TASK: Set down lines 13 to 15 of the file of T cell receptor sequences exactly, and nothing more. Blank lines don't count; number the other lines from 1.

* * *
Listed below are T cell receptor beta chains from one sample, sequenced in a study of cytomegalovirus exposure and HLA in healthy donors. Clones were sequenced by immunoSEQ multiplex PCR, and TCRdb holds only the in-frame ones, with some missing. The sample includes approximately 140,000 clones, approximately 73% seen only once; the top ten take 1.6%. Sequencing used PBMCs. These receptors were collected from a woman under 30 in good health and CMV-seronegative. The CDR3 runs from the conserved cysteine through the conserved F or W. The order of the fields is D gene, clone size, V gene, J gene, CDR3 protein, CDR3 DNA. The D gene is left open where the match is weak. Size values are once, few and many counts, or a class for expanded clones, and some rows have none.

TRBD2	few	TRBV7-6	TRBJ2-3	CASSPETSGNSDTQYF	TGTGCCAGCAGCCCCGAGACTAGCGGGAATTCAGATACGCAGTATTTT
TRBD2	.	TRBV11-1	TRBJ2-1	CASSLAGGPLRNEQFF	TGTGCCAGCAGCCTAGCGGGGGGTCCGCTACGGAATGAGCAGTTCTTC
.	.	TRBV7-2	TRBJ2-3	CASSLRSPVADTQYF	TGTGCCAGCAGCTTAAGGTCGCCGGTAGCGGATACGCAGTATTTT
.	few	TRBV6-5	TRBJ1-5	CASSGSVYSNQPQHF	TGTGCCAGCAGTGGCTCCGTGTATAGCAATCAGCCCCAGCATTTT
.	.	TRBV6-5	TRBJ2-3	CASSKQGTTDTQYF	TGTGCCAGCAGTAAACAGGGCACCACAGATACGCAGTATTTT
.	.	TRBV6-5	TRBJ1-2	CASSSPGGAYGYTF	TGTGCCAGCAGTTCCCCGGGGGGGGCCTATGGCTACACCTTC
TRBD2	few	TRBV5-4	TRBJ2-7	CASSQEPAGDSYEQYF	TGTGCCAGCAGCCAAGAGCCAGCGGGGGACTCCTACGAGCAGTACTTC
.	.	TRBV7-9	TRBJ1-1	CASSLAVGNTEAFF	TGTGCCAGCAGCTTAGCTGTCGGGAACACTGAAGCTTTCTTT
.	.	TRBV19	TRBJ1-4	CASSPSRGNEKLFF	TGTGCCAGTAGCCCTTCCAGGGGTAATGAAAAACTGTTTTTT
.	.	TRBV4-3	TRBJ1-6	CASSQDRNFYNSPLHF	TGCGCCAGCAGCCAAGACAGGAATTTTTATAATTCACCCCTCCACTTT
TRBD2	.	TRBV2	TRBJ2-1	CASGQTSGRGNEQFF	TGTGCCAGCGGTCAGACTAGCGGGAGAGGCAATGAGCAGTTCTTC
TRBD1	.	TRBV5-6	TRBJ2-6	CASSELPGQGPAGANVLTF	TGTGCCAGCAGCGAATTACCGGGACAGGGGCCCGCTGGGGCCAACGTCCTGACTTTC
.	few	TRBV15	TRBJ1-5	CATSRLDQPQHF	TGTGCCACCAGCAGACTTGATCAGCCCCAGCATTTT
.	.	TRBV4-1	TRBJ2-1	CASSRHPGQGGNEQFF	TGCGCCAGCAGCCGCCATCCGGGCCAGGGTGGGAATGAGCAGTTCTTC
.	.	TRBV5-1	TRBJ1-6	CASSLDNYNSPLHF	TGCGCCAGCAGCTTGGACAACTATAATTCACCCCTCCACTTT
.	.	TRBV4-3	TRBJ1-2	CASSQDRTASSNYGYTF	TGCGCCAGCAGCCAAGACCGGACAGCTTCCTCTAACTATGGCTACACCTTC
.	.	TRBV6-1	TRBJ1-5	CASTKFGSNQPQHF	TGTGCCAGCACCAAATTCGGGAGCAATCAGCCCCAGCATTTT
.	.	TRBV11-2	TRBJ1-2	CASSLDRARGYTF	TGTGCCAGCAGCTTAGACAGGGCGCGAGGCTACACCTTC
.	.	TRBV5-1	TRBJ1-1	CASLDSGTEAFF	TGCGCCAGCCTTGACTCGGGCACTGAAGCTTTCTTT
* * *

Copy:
TRBD1	.	TRBV5-6	TRBJ2-6	CASSELPGQGPAGANVLTF	TGTGCCAGCAGCGAATTACCGGGACAGGGGCCCGCTGGGGCCAACGTCCTGACTTTC
.	few	TRBV15	TRBJ1-5	CATSRLDQPQHF	TGTGCCACCAGCAGACTTGATCAGCCCCAGCATTTT
.	.	TRBV4-1	TRBJ2-1	CASSRHPGQGGNEQFF	TGCGCCAGCAGCCGCCATCCGGGCCAGGGTGGGAATGAGCAGTTCTTC